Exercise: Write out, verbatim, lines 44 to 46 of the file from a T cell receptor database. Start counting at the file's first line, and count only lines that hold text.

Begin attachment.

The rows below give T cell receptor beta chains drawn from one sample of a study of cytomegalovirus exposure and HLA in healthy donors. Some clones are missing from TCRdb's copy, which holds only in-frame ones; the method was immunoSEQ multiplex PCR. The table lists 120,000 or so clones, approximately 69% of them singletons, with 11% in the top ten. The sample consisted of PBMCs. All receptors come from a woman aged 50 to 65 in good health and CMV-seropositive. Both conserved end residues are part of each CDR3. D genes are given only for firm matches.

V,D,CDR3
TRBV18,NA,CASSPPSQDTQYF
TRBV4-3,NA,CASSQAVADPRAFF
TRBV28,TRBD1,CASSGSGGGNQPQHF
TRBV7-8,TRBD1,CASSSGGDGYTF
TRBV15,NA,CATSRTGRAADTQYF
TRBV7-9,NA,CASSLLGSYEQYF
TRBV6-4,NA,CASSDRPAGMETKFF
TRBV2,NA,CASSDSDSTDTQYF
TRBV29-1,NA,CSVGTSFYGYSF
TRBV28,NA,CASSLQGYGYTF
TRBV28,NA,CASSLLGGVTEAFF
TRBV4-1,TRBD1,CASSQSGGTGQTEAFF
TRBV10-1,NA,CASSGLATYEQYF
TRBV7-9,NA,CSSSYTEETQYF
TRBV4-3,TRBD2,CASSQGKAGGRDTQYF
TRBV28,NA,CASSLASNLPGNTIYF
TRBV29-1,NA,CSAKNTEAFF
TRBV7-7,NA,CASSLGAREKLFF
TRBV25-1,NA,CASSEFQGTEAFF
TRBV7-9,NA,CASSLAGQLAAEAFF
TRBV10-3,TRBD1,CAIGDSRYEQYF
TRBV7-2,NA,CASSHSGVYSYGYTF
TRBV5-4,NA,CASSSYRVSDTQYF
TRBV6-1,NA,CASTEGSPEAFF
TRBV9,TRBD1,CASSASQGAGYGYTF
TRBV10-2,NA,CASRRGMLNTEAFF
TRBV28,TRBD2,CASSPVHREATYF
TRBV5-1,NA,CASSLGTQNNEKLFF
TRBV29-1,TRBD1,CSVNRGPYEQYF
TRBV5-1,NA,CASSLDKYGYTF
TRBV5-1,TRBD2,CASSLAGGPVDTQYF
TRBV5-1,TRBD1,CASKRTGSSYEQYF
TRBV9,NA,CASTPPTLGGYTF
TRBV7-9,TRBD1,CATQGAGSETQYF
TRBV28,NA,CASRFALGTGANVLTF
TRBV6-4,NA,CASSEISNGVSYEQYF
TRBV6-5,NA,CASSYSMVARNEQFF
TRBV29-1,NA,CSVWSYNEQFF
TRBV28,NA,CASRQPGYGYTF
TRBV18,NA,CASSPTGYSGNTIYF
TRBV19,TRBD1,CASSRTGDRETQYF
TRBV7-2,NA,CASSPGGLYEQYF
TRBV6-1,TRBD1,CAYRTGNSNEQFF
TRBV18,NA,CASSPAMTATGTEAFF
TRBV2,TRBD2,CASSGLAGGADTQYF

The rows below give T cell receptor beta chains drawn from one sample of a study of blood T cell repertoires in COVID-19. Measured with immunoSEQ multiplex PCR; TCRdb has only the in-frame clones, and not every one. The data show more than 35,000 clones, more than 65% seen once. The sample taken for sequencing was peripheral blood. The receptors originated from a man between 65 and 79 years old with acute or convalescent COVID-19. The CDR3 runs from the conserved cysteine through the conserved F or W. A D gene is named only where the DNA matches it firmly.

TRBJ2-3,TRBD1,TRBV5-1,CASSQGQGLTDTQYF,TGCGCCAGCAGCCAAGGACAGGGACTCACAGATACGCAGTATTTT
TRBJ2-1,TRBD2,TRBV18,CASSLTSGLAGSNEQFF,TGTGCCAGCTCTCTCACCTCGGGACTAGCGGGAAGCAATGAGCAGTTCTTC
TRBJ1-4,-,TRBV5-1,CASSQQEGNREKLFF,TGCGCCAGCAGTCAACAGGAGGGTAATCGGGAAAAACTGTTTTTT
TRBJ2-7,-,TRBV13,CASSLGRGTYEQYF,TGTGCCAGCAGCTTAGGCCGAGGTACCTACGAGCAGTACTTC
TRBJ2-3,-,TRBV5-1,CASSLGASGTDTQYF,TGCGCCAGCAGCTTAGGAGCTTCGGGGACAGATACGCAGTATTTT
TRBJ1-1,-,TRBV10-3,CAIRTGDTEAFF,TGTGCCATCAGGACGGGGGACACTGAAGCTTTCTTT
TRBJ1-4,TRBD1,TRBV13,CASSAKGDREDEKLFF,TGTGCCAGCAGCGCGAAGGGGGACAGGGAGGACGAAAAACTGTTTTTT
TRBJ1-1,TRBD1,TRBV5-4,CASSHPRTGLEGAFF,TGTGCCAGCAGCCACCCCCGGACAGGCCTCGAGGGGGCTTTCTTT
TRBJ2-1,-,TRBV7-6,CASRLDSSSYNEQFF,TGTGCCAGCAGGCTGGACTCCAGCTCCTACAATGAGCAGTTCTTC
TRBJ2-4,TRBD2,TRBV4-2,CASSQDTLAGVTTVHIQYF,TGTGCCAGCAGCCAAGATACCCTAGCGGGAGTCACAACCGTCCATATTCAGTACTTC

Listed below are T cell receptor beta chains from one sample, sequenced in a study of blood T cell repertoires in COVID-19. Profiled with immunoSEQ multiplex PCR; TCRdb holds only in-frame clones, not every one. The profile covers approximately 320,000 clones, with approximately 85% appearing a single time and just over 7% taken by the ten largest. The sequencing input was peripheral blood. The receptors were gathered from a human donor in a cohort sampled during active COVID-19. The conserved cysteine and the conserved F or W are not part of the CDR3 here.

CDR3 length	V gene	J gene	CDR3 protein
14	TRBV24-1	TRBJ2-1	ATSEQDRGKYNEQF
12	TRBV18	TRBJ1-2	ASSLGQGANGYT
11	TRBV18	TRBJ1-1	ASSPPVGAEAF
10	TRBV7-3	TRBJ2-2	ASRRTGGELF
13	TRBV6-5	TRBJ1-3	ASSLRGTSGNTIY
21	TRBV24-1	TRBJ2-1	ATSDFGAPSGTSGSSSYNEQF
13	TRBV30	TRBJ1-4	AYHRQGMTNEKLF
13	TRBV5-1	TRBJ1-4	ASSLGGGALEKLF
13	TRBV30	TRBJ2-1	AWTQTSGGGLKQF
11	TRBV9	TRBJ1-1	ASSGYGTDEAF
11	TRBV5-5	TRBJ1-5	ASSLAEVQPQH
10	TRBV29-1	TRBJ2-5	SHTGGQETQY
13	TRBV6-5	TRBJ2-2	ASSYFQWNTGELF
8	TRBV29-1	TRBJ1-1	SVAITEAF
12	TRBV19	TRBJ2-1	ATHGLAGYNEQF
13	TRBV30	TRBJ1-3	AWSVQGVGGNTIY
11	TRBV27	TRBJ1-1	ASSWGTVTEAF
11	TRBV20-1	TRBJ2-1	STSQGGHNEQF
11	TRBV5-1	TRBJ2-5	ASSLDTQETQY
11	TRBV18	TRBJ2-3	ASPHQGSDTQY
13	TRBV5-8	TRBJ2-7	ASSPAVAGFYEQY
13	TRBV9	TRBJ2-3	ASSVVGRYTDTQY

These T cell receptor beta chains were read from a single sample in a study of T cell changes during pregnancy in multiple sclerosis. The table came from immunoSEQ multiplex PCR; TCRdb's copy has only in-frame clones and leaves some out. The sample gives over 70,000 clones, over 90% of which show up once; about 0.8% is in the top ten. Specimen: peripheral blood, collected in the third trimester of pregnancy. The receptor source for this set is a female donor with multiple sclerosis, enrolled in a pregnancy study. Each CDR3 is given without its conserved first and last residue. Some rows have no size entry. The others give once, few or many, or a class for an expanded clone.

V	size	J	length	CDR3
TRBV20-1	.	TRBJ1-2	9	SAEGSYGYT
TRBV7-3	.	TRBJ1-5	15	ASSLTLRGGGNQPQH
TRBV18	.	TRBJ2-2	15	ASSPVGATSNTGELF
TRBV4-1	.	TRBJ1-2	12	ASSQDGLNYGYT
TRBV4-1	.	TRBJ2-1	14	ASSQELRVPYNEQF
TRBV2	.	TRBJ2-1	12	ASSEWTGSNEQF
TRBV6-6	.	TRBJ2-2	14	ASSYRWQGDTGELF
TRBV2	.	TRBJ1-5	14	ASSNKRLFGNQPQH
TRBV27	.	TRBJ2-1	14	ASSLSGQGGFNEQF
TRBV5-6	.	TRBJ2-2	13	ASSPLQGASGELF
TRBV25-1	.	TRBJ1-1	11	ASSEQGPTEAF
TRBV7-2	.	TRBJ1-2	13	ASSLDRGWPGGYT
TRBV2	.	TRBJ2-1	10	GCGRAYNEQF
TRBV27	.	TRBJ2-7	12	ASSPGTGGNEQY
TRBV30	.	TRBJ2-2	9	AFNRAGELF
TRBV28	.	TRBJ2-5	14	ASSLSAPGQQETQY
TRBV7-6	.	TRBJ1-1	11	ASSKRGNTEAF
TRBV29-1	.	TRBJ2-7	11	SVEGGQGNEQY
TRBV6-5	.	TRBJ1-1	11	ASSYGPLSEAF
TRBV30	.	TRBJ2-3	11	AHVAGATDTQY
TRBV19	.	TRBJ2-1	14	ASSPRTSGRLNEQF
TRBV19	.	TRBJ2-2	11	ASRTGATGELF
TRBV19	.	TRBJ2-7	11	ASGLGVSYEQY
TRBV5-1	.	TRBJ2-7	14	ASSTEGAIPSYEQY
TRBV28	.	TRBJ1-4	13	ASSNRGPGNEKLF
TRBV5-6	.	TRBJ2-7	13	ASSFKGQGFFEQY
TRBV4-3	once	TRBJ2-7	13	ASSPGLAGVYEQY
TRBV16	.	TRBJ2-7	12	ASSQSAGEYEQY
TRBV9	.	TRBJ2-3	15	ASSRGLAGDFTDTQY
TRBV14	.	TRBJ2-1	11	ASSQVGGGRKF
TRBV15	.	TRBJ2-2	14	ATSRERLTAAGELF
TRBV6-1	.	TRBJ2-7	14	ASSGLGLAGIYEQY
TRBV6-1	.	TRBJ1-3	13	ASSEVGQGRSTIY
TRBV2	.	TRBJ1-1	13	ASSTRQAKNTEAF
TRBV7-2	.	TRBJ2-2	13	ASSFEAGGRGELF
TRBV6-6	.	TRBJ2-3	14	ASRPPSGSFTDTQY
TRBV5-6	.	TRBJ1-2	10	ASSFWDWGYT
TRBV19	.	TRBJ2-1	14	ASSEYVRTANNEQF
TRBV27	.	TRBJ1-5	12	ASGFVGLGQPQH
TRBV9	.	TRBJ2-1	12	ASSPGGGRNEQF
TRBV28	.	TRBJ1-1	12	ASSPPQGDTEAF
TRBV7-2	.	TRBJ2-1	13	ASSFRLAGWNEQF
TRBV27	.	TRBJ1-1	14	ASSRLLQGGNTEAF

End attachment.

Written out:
TRBV7-2,NA,CASSPGGLYEQYF
TRBV6-1,TRBD1,CAYRTGNSNEQFF
TRBV18,NA,CASSPAMTATGTEAFF